Bennett: Will, the Badgers have the same 2015 crossover opponents as they do this season: Rutgers and Maryland. It does seem like Wisconsin caught a major break or that Jim Delany owed Barry Alvarez a favor with those schedules. In reality, though, we don't know how competitive Rutgers and Maryland will be, and you could argue that Indiana -- which has been to recent bowl games far, far less frequently than the two newest members -- would make for an easier crossover. Wisconsin has a great opportunity to make some noise the next two seasons, particularly with its openers against LSU (in 2014) and Alabama (2015). And then things go the opposite way in 2016, as the Badgers open Big Ten play at Michigan, at Michigan State and vs. Ohio State in three consecutive weeks.


Brian from Omaha writes: People are quick to deride the B1G West as the new Big 12 North. Why? The B1G West/B1G would be lucky to be the Big 12 North/Big 12 from the 1996-2010 era from an on-the-field standpoint. The old Big 12 produced three national champions and four Heisman Trophy winners, with one each from Nebraska. If the B1G West/B1G matches that haul in the next 14 years, it would be an improvement, or the apples-to-apples comparison, of the B1G from 1996-2010 (two national champs and three Heisman trophies).

Bennett: Some fair points, there, Brian (great name, by the way). I think most of the B1G West/Big 12 North comparisons come in regard to the relative strength between the other division in the conference -- the Big 12 South was so clearly deeper and more competitive overall than the North over the course of that era, and some fear the same thing will be the case with the Big Ten East because of Ohio State, Michigan State, Michigan and Penn State. But there is no dominant team in the West right now, like Nebraska was for a long stretch during its Big 12 days. In fact, the West has a chance to be really balanced, especially if Iowa plays up to its capabilities, Northwestern bounces back, Minnesota continues its upward trend, etc. If you offered the Big Ten the scenario of having one legitimate playoff contender in the West every year but that the division would be weaker than the other side, I think the conference would be more than happy to take that.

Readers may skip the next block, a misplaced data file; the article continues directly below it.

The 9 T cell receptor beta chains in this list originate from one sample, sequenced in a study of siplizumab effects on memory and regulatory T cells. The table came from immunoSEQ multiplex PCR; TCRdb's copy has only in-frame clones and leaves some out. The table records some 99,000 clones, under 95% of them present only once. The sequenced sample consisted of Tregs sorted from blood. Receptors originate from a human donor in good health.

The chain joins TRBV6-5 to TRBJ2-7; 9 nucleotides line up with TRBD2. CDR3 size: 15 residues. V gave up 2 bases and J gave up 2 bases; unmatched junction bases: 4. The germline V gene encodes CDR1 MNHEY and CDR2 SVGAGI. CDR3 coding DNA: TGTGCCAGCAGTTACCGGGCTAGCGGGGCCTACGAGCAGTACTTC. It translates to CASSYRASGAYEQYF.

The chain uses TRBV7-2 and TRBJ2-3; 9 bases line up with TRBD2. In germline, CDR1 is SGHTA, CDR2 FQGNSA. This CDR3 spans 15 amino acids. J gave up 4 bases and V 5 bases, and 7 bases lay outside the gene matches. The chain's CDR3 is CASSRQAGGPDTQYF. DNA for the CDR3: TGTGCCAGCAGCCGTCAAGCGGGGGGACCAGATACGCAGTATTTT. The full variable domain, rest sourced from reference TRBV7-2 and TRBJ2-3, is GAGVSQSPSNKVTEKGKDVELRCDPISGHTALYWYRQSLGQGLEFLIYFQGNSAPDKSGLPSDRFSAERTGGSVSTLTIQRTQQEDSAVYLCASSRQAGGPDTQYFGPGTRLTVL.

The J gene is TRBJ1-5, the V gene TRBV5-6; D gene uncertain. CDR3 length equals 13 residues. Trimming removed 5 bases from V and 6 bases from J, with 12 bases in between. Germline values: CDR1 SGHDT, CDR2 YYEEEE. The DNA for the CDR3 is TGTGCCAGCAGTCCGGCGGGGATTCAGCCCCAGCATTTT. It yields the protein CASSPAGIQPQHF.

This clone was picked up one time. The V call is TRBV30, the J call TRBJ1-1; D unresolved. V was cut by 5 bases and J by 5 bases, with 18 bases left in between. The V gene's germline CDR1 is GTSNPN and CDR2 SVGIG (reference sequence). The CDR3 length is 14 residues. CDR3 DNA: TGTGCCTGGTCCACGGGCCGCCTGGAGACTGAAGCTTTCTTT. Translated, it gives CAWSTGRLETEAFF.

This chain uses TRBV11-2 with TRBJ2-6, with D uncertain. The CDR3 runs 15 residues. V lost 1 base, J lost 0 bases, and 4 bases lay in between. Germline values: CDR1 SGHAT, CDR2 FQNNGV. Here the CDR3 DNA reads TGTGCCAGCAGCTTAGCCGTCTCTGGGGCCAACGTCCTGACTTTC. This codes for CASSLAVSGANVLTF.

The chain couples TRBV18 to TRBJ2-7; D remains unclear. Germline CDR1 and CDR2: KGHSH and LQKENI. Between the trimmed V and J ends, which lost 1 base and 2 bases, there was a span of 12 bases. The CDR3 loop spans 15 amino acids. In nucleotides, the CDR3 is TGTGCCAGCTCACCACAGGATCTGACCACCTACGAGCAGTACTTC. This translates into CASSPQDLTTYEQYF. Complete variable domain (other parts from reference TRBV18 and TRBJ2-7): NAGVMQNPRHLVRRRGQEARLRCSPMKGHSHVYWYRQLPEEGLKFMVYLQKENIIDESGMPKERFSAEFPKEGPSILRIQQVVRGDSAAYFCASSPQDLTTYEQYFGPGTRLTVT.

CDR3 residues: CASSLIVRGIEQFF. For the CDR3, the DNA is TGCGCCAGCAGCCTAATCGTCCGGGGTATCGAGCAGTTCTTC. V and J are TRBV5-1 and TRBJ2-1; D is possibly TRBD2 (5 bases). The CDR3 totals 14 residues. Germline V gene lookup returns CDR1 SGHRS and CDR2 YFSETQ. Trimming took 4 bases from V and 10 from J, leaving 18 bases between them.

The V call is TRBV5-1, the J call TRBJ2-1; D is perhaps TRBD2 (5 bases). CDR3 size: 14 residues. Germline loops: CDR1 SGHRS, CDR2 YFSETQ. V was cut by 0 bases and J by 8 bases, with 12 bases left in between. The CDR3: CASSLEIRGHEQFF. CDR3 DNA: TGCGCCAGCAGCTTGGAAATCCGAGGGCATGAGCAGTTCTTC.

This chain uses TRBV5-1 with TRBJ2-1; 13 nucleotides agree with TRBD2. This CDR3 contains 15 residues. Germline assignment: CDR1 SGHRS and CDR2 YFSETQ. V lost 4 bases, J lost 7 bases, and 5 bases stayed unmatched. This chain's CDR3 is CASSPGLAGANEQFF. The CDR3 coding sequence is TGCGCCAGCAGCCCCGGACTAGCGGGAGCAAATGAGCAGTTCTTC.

Dale from Los Angeles writes: Brian, you predicted that Ohio State's defensive line will be the premier unit in the Big Ten this year. I think your selection is an unintended indictment of the Big Ten, and demonstrates just how poor the Big Ten is relative to the other major conferences. Football Study Hall used advanced metrics to rank every defensive line in the country for 2013. Ohio State's line was ranked 96th. It's absolutely pathetic that the Big Ten's best unit in 2014 was among the worst, most overrated units in the country last year. The Big Ten is truly at an all-time low if you can't identify a group with more promise than the OSU D-line. Sadly, though, I think you're right that this lowly unit may be the class of the Big Ten. The gap continues to expand between the B1G and the more premier conferences.